M (SD)

18.8 (14.8)

22.0 (16.7)

Min - Max

0–118

0–115

OAC1

VKA or NOAC

382 (35.3%)

600 (55.4%)

<.01a

VKA

373 (34.4%)

387 (35.7%)

.41a

Rivaroxaban

3 (0.3%)

181 (16.7%)

<.01a

Dabigatran

7 (0.6%)

23 (2.1%)

<.01a

Apixaban

none

28 (2.6%)

n/c

ASA (without additional OAC)2

136 (12.6%)

97 (9.0%)

<.01a

consultation of cardiologist

245 (22.6%)

262 (24.2%)

.32a

CONTENT-Patients with diagnosis of atrial fibrillation, which were observed over time including data from 2011 and follow-up in 2014 (group C). OAC = oral anticoagulation, VKA = vitamin-k antagonists, NOAC = novel oral anticoagulation, ASA = Acetylsalicylic acid

1Different prescriptions per year such as VKA and NOAC or NOAC and NOAC was possible (n = 29)

2Indication for ASA (100 mg), such as peripheral vascular disease or post-stroke or post-myocardial infarction or else and either as primary or secondary prophylaxis, could not clearly be stated

aMcNemar test, b t-test for dependent samples

Prescription of oral-anticoagulation

Two-sample comparison revealed an increase of prescription of OAC from 23.1% in 2011 (n = 186) to 42.8% in 2014 (n = 323, p < .01). Prescription-rate of VKA remained stable (22.6%, n = 182 and 24.9%, n = 188). Prescription of NOAC increased from 0.6% (n = 5) to 19.2% (n = 145, p < .01), whereas monotherapy with ASA decreased from 15.3% (n = 123) to 8.2% (n = 62, p < .01). The majority of patients with NOAC in 2014 received Rivaroxaban (84.8%, n = 121) compared to Dabigatran (9.6%, n = 14) and Apixaban (6.9%, n = 10). In 2014, cardiologists were involved more often compared with 2011 (15.5%, n = 125versus 21.9%, n = 165, p < .01).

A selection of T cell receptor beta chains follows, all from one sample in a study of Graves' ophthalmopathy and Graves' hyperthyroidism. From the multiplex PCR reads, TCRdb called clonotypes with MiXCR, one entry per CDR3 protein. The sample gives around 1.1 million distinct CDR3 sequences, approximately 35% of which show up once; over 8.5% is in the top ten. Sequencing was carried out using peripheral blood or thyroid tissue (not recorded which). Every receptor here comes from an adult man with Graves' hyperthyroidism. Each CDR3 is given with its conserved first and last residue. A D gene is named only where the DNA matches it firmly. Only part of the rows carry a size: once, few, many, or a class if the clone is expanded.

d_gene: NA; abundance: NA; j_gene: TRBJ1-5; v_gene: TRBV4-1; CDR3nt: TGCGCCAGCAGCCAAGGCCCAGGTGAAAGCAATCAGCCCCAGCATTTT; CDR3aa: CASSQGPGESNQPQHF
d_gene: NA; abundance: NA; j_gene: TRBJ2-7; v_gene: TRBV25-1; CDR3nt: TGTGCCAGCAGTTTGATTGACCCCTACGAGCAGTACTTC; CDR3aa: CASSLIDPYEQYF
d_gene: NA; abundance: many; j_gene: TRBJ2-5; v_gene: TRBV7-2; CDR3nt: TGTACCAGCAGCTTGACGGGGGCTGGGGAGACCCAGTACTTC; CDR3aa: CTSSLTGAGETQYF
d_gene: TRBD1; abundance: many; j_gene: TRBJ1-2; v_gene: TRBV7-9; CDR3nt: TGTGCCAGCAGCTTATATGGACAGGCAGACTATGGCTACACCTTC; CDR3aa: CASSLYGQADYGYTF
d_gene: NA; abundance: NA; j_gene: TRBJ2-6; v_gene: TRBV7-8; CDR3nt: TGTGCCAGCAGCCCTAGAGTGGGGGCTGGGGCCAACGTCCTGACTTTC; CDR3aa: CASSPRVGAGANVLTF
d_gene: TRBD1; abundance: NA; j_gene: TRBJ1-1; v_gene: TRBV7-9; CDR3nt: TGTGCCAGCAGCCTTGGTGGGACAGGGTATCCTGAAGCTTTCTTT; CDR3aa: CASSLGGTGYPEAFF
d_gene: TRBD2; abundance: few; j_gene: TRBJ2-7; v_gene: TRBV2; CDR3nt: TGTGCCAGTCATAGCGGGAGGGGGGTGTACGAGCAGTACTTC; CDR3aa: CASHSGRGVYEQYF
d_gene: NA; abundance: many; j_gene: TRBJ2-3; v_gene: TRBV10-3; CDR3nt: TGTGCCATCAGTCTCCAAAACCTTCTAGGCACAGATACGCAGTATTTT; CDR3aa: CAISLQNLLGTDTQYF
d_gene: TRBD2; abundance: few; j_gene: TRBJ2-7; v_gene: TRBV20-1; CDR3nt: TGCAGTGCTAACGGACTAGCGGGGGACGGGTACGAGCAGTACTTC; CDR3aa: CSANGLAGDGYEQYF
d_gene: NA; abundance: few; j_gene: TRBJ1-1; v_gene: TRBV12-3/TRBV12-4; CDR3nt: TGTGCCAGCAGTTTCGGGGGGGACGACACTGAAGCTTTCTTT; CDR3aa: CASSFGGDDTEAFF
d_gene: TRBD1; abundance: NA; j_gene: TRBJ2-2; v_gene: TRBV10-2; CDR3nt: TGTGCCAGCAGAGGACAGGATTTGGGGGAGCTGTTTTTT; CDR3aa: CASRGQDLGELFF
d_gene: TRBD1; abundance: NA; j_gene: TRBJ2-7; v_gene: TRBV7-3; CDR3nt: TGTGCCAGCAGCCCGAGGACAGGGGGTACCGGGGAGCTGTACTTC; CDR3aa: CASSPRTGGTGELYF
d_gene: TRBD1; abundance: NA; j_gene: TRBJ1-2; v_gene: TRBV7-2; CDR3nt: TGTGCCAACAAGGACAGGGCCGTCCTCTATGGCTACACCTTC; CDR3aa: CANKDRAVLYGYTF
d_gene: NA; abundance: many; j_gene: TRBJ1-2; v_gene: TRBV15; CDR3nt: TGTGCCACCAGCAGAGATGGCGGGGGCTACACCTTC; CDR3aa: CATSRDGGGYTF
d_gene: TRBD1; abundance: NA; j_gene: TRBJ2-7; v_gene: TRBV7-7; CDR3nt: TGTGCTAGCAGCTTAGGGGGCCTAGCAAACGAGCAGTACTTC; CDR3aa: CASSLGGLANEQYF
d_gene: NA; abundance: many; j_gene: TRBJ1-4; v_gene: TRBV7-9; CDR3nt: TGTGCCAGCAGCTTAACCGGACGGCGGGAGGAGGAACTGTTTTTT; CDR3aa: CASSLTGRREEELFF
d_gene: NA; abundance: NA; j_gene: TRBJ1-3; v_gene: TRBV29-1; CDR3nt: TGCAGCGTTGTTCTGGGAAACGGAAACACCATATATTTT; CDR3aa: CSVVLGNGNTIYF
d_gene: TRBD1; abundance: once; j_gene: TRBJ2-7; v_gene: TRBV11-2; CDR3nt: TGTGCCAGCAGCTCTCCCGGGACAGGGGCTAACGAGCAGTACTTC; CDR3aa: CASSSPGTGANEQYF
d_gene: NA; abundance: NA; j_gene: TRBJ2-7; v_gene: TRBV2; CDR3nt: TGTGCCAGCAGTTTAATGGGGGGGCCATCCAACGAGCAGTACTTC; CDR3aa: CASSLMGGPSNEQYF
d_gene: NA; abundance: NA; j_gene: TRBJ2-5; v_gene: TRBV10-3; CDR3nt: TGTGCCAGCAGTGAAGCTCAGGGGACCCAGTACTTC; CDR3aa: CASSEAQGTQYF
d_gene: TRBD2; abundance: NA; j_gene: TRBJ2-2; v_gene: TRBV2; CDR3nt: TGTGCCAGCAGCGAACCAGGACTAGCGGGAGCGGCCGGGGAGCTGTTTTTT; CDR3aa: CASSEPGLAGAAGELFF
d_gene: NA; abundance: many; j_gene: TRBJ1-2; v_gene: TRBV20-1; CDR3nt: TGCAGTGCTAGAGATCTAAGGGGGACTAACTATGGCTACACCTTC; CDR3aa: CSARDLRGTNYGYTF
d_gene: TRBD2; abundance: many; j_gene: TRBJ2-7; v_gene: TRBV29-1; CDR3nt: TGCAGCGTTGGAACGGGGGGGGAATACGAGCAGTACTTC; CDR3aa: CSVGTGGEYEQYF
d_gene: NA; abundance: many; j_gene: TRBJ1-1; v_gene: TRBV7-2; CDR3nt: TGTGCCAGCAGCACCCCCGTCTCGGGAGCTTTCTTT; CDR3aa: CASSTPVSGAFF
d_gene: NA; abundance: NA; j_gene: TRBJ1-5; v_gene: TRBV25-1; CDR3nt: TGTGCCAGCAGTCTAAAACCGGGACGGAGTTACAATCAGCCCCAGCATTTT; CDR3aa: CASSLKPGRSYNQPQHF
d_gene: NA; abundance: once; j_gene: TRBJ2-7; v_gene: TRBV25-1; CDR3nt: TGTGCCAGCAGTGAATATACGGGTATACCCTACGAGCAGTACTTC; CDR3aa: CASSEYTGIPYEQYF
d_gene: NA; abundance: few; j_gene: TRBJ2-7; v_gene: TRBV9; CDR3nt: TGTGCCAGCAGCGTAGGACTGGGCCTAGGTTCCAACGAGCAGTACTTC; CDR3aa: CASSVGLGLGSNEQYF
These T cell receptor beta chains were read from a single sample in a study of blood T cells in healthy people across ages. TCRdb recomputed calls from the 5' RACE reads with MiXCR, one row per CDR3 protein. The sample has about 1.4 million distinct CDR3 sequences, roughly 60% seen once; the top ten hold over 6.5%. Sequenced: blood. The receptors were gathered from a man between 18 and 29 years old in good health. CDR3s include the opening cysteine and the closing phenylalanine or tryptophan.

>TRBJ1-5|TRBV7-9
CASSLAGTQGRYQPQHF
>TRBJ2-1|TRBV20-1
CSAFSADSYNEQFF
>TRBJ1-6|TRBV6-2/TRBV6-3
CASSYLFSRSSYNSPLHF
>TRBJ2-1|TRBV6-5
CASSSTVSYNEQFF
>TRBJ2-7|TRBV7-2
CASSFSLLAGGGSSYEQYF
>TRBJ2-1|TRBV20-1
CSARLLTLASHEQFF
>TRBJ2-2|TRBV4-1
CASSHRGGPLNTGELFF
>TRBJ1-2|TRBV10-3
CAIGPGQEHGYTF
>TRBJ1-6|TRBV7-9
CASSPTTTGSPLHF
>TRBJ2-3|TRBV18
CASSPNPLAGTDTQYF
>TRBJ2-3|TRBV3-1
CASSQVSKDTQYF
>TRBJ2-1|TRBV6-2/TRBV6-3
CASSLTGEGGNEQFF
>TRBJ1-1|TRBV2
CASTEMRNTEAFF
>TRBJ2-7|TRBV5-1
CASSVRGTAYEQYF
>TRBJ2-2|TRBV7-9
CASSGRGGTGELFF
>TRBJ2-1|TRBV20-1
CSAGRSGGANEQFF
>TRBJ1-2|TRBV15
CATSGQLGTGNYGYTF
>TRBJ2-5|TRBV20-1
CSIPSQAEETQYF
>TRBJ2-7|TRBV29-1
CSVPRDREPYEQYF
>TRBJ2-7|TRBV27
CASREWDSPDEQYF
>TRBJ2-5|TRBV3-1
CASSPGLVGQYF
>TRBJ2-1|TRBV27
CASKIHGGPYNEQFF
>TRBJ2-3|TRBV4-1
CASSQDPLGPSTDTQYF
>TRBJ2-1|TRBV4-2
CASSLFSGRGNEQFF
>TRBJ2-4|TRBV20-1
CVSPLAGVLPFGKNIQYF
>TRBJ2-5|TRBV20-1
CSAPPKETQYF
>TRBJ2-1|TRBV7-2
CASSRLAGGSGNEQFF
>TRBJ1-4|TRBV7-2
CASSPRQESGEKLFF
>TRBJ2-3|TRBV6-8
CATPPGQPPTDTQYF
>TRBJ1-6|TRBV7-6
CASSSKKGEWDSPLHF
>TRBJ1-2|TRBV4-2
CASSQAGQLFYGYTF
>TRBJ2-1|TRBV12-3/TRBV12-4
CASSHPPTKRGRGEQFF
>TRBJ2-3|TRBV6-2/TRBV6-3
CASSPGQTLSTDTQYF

In group C (involving longitudinal comparison, n = 1083), prescription of OAC increased from 35.3% (n = 382) to 55.4% (n = 600, p < .01) with similar prescription rate of VKA (34.4%, n = 373 and 35.7%, n = 387). Mean annual prescriptions per patient increased from 19.3 to 22.4 (p < .01). Prescription of NOAC in group C increased from 0.9 to 21.5% (p < .01). Prescription of ASA decreased over time (2011:12.6%, n = 136, 2014:9.0%, n = 97, p < .01). 11.9% (n = 44) of patients with VKA were switched to NOAC and in 19.9% OAC (n = 74) was discontinued completely. In 2011, 9 patients received a NOAC, of which 4 were stopped until 2014 and one patient was switched to VKA. 11.9% (n = 44) of patients with VKA were switched to NOAC. In 2014, majority of patients with AF and OAC received VKA: Group B: 56% n = 188/333, Group C: 62.5% n = 387/619.

In group C, 22.6–24.2% of patients attended a cardiologist but involvement of cardiologists did not significantly change over time (2011: 22.6%, 2014: 24.2%, p < .32). If cardiologists were involved, prescription of OAC increased over time from 51.6% in 2011 to 67.2% of patients in 2014 (p < .01).

Discussion